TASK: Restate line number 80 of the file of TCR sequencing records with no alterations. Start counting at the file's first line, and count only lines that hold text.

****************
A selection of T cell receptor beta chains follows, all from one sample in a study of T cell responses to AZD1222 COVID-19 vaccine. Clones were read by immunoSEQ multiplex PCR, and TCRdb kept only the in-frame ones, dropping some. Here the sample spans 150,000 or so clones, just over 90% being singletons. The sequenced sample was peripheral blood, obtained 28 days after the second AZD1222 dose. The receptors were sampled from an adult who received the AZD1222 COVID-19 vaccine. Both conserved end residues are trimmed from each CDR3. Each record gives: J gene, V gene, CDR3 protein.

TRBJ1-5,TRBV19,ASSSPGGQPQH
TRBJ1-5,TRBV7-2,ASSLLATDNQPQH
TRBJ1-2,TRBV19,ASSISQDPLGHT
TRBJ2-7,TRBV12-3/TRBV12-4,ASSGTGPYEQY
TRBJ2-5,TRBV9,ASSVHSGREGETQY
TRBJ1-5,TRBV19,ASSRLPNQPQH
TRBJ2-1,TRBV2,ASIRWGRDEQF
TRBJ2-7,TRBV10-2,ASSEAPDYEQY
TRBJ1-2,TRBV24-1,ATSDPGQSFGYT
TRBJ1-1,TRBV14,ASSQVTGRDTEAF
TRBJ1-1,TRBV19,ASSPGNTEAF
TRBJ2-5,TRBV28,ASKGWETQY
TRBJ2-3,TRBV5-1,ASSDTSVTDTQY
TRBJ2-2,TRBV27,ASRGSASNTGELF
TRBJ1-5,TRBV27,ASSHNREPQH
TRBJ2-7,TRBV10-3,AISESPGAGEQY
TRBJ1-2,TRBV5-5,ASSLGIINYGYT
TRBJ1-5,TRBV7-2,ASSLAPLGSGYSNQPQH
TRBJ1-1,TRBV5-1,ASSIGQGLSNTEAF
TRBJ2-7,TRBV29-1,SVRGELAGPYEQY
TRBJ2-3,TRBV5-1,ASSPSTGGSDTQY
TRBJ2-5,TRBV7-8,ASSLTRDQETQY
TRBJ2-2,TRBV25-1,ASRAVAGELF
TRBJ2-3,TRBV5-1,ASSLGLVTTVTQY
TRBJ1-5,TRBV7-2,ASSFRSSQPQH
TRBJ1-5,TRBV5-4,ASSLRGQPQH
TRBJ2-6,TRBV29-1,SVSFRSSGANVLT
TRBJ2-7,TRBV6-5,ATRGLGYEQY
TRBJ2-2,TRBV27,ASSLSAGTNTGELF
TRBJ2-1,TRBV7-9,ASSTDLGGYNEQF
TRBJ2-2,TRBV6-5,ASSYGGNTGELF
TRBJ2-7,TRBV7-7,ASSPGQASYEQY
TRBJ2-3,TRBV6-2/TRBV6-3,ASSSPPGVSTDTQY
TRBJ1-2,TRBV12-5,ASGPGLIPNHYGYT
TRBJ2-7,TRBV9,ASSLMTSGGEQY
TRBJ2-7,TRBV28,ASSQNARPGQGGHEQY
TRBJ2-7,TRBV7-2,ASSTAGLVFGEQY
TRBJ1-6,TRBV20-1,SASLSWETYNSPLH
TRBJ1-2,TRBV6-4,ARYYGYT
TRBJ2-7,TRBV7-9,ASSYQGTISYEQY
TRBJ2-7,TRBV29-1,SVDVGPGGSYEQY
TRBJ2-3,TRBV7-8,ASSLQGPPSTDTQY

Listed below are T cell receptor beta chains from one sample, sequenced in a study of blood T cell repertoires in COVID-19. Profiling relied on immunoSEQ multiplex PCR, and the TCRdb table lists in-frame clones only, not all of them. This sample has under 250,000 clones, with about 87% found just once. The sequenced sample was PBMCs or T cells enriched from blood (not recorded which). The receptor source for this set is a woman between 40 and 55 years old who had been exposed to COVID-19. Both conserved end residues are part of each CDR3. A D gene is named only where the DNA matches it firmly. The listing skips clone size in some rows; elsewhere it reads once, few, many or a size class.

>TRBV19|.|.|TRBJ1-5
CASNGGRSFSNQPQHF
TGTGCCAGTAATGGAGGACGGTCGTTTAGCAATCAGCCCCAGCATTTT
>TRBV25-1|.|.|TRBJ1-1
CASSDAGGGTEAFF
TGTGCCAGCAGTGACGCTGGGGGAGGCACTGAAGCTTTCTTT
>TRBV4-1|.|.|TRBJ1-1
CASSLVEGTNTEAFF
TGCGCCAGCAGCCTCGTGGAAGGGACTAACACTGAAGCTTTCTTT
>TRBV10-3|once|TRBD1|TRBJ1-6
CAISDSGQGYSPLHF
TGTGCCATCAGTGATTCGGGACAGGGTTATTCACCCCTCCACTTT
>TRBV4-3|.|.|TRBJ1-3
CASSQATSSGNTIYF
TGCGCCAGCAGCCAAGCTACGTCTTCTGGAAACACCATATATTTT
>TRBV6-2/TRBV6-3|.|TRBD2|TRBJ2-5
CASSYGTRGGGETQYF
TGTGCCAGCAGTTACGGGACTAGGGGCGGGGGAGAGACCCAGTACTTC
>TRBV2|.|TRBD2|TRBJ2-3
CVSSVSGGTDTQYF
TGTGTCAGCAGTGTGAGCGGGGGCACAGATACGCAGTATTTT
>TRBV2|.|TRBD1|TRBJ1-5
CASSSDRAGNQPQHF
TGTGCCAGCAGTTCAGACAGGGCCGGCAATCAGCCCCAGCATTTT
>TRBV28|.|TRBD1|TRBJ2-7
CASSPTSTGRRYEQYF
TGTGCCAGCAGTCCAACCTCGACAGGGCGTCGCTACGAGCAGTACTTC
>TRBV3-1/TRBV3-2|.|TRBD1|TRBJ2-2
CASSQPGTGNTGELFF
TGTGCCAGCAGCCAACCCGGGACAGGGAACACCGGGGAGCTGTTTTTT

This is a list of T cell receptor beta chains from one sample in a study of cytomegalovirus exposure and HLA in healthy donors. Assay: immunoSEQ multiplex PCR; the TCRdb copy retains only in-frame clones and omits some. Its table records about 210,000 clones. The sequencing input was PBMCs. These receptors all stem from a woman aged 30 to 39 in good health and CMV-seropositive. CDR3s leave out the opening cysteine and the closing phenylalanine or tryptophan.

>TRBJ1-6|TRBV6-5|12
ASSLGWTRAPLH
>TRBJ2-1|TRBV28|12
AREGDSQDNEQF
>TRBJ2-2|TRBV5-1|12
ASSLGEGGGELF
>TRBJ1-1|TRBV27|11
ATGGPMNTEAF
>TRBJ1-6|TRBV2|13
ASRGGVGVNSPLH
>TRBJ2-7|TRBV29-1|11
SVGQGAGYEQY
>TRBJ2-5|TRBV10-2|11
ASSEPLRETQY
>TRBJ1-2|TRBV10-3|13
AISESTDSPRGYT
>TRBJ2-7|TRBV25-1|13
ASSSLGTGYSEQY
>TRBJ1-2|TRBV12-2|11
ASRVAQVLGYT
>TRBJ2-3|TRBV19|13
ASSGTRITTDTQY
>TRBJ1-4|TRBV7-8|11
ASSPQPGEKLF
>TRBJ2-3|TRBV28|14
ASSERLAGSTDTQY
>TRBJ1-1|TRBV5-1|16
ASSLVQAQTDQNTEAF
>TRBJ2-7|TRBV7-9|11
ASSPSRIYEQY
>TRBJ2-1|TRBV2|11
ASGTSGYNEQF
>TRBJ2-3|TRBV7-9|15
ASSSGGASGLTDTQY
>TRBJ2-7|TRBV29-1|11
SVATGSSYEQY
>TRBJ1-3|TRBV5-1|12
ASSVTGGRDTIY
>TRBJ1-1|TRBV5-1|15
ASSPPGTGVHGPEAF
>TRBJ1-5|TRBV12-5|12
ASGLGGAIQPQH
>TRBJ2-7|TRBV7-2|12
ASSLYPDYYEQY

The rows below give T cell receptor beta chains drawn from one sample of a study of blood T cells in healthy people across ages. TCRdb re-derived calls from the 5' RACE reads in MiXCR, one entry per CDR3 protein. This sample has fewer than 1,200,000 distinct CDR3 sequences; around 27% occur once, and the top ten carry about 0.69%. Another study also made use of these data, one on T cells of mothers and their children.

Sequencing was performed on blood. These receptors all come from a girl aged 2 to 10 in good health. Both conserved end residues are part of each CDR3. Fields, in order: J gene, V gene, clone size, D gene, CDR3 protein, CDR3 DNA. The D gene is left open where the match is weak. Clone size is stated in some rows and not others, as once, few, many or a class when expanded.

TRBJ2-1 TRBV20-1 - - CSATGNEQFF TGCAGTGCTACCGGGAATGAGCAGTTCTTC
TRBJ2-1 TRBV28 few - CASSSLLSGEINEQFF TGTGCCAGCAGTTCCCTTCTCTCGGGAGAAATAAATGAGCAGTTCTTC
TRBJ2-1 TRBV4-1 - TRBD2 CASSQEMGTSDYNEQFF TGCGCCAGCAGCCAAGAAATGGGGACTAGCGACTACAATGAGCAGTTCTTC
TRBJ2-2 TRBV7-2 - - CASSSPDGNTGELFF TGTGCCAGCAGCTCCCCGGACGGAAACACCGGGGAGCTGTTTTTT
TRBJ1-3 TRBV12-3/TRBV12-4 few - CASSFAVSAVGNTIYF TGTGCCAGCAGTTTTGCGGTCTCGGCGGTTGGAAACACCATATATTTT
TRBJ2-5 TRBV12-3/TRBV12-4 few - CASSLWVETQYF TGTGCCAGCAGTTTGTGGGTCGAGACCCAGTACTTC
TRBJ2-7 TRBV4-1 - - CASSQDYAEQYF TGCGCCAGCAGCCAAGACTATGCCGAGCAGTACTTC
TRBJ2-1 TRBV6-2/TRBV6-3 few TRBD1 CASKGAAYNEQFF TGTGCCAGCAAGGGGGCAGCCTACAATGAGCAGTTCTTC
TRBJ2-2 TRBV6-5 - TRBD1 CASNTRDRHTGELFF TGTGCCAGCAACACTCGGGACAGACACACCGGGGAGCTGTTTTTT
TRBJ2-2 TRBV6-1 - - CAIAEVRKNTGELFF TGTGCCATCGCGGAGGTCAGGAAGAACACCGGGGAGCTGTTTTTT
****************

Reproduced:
>TRBJ2-2|TRBV5-1|12